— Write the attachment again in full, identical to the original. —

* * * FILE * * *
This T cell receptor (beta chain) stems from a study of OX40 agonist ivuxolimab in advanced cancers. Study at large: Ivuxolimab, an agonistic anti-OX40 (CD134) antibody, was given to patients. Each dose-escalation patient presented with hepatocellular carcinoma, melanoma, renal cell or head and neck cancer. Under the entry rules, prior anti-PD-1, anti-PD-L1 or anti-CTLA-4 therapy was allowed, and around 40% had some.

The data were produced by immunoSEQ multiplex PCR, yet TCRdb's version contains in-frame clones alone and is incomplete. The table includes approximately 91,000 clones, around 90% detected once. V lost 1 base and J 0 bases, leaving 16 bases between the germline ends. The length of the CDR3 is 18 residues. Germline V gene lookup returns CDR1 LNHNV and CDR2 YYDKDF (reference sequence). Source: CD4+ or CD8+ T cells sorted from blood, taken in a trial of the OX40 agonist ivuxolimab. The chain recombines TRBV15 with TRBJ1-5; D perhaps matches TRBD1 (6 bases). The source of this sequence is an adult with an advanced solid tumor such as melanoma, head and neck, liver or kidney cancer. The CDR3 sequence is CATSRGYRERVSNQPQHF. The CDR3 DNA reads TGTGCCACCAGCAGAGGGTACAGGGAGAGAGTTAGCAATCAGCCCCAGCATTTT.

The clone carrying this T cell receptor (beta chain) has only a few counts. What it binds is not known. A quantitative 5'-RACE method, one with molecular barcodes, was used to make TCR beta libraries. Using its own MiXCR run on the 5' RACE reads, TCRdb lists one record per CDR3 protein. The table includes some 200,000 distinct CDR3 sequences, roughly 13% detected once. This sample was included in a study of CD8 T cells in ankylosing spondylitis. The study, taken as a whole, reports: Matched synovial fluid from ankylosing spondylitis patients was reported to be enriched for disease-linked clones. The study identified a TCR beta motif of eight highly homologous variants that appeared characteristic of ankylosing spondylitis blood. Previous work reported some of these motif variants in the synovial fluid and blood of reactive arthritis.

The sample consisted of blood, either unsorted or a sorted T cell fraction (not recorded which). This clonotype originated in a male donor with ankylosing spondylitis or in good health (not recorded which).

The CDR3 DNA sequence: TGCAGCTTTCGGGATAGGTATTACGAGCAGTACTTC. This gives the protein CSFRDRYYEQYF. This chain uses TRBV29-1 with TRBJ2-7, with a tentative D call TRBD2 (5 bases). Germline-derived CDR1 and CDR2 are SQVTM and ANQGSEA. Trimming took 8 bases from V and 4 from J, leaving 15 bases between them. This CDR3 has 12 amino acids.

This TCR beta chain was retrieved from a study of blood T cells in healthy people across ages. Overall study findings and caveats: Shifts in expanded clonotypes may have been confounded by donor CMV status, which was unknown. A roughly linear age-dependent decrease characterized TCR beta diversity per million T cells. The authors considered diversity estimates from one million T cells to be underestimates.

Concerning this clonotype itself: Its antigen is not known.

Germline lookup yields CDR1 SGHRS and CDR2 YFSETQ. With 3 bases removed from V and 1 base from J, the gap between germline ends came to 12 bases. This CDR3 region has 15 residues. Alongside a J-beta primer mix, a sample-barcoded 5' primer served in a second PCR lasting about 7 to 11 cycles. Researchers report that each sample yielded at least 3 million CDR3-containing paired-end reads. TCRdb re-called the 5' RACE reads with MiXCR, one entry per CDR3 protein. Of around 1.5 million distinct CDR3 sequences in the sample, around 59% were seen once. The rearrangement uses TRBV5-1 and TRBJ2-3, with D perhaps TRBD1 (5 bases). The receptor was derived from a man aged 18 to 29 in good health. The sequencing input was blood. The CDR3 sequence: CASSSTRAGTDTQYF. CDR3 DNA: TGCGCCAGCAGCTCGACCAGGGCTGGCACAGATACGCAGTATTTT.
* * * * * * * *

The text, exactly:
This T cell receptor (beta chain) stems from a study of OX40 agonist ivuxolimab in advanced cancers. Study at large: Ivuxolimab, an agonistic anti-OX40 (CD134) antibody, was given to patients. Each dose-escalation patient presented with hepatocellular carcinoma, melanoma, renal cell or head and neck cancer. Under the entry rules, prior anti-PD-1, anti-PD-L1 or anti-CTLA-4 therapy was allowed, and around 40% had some.

The data were produced by immunoSEQ multiplex PCR, yet TCRdb's version contains in-frame clones alone and is incomplete. The table includes approximately 91,000 clones, around 90% detected once. V lost 1 base and J 0 bases, leaving 16 bases between the germline ends. The length of the CDR3 is 18 residues. Germline V gene lookup returns CDR1 LNHNV and CDR2 YYDKDF (reference sequence). Source: CD4+ or CD8+ T cells sorted from blood, taken in a trial of the OX40 agonist ivuxolimab. The chain recombines TRBV15 with TRBJ1-5; D perhaps matches TRBD1 (6 bases). The source of this sequence is an adult with an advanced solid tumor such as melanoma, head and neck, liver or kidney cancer. The CDR3 sequence is CATSRGYRERVSNQPQHF. The CDR3 DNA reads TGTGCCACCAGCAGAGGGTACAGGGAGAGAGTTAGCAATCAGCCCCAGCATTTT.

The clone carrying this T cell receptor (beta chain) has only a few counts. What it binds is not known. A quantitative 5'-RACE method, one with molecular barcodes, was used to make TCR beta libraries. Using its own MiXCR run on the 5' RACE reads, TCRdb lists one record per CDR3 protein. The table includes some 200,000 distinct CDR3 sequences, roughly 13% detected once. This sample was included in a study of CD8 T cells in ankylosing spondylitis. The study, taken as a whole, reports: Matched synovial fluid from ankylosing spondylitis patients was reported to be enriched for disease-linked clones. The study identified a TCR beta motif of eight highly homologous variants that appeared characteristic of ankylosing spondylitis blood. Previous work reported some of these motif variants in the synovial fluid and blood of reactive arthritis.

The sample consisted of blood, either unsorted or a sorted T cell fraction (not recorded which). This clonotype originated in a male donor with ankylosing spondylitis or in good health (not recorded which).

The CDR3 DNA sequence: TGCAGCTTTCGGGATAGGTATTACGAGCAGTACTTC. This gives the protein CSFRDRYYEQYF. This chain uses TRBV29-1 with TRBJ2-7, with a tentative D call TRBD2 (5 bases). Germline-derived CDR1 and CDR2 are SQVTM and ANQGSEA. Trimming took 8 bases from V and 4 from J, leaving 15 bases between them. This CDR3 has 12 amino acids.

This TCR beta chain was retrieved from a study of blood T cells in healthy people across ages. Overall study findings and caveats: Shifts in expanded clonotypes may have been confounded by donor CMV status, which was unknown. A roughly linear age-dependent decrease characterized TCR beta diversity per million T cells. The authors considered diversity estimates from one million T cells to be underestimates.

Concerning this clonotype itself: Its antigen is not known.

Germline lookup yields CDR1 SGHRS and CDR2 YFSETQ. With 3 bases removed from V and 1 base from J, the gap between germline ends came to 12 bases. This CDR3 region has 15 residues. Alongside a J-beta primer mix, a sample-barcoded 5' primer served in a second PCR lasting about 7 to 11 cycles. Researchers report that each sample yielded at least 3 million CDR3-containing paired-end reads. TCRdb re-called the 5' RACE reads with MiXCR, one entry per CDR3 protein. Of around 1.5 million distinct CDR3 sequences in the sample, around 59% were seen once. The rearrangement uses TRBV5-1 and TRBJ2-3, with D perhaps TRBD1 (5 bases). The receptor was derived from a man aged 18 to 29 in good health. The sequencing input was blood. The CDR3 sequence: CASSSTRAGTDTQYF. CDR3 DNA: TGCGCCAGCAGCTCGACCAGGGCTGGCACAGATACGCAGTATTTT.